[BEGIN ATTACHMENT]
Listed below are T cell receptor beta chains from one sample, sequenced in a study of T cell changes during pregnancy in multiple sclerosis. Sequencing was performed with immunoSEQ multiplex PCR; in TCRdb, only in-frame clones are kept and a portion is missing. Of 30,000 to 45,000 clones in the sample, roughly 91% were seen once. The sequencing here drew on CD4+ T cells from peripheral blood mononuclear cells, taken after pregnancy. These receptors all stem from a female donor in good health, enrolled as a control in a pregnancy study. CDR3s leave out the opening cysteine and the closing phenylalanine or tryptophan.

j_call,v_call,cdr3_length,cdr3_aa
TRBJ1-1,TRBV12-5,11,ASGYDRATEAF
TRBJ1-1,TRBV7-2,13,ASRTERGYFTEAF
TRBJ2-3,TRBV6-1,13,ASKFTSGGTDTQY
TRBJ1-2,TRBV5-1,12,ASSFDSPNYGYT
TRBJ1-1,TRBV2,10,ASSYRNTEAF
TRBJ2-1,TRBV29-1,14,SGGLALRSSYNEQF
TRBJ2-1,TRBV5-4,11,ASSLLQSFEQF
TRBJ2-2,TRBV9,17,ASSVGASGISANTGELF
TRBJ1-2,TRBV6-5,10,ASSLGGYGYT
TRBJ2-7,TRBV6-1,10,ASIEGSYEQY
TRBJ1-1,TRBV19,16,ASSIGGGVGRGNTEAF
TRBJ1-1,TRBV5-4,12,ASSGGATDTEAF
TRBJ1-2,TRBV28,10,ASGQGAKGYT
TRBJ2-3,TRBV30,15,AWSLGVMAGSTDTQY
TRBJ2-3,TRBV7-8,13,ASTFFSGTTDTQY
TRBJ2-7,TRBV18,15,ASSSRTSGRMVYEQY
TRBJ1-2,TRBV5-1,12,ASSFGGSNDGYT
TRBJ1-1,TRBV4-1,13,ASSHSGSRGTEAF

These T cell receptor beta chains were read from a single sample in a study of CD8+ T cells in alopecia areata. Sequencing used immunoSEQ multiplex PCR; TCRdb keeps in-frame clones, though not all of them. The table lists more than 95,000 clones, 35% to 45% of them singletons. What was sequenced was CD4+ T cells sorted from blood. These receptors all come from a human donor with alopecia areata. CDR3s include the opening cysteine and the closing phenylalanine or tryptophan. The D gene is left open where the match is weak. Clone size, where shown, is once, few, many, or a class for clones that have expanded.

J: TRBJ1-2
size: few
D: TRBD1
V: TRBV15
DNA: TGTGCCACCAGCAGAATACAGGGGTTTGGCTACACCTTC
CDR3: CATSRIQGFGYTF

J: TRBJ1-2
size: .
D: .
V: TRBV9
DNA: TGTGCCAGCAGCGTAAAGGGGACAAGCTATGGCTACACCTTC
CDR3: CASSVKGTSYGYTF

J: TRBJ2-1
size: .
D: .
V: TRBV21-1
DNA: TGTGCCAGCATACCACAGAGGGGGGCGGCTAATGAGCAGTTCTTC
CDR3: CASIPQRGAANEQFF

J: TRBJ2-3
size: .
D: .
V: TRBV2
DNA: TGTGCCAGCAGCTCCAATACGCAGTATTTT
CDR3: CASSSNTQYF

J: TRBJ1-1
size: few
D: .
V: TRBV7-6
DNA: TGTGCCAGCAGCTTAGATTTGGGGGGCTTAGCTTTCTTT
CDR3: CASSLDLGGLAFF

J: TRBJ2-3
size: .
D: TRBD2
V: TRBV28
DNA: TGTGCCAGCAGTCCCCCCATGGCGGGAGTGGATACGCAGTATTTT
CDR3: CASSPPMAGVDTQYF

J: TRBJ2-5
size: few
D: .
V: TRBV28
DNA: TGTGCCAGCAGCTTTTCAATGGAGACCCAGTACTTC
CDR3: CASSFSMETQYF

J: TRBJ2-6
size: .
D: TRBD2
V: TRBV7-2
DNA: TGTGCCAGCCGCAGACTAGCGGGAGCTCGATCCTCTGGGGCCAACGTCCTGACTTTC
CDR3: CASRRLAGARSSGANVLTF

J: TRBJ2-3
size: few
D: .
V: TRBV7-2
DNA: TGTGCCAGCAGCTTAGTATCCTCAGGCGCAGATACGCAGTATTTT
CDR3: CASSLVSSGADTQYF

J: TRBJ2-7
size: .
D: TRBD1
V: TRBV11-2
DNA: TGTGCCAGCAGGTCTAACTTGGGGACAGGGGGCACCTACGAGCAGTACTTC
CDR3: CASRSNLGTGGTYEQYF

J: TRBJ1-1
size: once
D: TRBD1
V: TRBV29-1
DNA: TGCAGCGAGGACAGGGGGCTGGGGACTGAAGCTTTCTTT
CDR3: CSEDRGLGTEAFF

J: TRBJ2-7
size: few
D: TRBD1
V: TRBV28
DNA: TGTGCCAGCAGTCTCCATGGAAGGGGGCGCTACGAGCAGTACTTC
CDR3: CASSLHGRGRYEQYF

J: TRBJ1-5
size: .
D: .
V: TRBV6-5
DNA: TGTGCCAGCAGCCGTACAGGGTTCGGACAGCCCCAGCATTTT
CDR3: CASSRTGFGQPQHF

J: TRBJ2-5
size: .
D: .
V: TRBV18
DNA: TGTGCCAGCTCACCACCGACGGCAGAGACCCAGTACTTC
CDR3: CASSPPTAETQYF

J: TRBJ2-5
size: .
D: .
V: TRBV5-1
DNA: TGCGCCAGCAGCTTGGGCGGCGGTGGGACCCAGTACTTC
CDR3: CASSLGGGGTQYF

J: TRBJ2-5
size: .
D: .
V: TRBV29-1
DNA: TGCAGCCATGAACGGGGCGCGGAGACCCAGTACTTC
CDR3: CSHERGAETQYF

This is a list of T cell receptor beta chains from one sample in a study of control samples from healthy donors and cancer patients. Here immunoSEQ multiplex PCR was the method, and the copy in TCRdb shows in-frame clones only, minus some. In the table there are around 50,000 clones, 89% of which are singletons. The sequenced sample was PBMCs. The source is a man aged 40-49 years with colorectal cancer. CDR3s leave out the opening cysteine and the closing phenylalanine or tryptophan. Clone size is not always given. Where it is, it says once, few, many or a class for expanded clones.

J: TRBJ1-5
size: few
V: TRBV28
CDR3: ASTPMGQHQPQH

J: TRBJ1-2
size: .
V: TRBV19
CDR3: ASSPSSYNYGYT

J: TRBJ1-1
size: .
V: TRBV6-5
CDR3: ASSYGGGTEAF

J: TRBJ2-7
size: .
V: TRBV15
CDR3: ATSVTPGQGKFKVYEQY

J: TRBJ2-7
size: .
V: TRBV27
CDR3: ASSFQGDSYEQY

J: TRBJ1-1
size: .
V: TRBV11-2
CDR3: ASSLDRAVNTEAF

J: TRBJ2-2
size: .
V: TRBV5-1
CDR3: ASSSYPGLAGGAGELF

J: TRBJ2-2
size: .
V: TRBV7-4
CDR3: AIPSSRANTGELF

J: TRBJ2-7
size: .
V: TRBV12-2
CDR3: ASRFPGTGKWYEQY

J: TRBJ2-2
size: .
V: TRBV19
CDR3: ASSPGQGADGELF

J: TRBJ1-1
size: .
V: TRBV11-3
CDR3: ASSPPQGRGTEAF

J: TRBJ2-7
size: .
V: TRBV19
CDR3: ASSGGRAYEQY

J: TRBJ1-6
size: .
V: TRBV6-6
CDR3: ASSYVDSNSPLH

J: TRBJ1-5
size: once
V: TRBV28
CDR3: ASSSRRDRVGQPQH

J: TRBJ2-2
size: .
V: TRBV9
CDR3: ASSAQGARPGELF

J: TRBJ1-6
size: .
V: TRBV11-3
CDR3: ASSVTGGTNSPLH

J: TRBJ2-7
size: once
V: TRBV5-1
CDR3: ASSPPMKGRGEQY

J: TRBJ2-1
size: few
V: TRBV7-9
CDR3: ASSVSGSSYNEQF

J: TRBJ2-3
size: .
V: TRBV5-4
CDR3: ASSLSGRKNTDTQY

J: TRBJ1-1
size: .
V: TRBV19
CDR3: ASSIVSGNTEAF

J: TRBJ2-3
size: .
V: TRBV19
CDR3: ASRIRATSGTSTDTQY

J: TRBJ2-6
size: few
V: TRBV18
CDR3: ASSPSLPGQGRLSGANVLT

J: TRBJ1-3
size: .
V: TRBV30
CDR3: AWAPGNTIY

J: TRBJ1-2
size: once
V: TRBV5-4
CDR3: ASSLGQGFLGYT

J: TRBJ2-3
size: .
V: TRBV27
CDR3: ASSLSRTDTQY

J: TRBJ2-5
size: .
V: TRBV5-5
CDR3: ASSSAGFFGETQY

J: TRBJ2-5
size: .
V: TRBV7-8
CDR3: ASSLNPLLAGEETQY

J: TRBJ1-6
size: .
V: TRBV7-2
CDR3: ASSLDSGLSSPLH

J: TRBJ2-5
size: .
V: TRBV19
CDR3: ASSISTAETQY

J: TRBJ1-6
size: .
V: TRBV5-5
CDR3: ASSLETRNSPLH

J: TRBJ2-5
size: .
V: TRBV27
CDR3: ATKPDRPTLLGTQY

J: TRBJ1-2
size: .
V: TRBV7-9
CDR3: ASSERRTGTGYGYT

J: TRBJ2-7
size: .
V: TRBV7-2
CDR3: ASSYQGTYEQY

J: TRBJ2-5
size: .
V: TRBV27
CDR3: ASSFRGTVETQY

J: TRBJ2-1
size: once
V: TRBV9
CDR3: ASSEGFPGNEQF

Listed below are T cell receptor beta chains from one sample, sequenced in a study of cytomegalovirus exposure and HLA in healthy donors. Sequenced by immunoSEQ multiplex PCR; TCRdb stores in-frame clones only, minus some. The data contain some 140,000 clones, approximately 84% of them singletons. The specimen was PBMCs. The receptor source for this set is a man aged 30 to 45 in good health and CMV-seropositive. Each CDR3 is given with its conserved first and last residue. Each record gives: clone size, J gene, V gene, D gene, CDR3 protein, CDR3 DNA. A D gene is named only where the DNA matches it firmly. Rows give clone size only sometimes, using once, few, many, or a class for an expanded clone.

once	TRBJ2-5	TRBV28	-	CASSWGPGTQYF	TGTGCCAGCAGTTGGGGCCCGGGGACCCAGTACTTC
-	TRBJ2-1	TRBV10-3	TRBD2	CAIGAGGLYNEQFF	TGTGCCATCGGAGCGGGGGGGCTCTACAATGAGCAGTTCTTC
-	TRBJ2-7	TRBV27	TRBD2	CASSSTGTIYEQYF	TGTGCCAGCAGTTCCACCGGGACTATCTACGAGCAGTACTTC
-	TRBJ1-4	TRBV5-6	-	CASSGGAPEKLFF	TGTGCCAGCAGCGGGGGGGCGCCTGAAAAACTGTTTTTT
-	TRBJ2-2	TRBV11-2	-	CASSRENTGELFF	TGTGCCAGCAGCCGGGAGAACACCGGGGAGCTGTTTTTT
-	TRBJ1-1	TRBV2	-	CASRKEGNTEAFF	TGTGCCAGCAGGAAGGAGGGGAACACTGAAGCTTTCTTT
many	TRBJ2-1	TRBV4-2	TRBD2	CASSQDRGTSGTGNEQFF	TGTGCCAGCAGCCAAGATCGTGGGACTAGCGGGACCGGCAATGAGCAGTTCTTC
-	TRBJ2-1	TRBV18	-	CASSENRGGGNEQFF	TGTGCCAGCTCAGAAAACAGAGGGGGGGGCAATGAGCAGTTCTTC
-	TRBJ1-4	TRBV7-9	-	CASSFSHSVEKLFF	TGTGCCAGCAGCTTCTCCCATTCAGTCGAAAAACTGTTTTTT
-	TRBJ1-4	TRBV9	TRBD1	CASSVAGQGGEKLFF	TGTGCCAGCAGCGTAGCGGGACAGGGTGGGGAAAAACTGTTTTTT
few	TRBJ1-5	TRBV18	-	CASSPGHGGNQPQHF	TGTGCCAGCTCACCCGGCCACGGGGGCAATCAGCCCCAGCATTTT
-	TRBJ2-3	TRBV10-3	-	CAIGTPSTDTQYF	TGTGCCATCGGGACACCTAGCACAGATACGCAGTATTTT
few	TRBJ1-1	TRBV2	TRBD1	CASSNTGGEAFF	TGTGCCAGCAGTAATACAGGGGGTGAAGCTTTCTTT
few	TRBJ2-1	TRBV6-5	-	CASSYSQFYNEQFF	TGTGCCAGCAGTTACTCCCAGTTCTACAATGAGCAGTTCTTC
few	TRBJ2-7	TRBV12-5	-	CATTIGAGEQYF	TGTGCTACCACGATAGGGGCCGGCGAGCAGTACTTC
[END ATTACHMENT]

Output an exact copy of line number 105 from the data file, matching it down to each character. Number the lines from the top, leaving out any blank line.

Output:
CDR3: CASSPPTAETQYF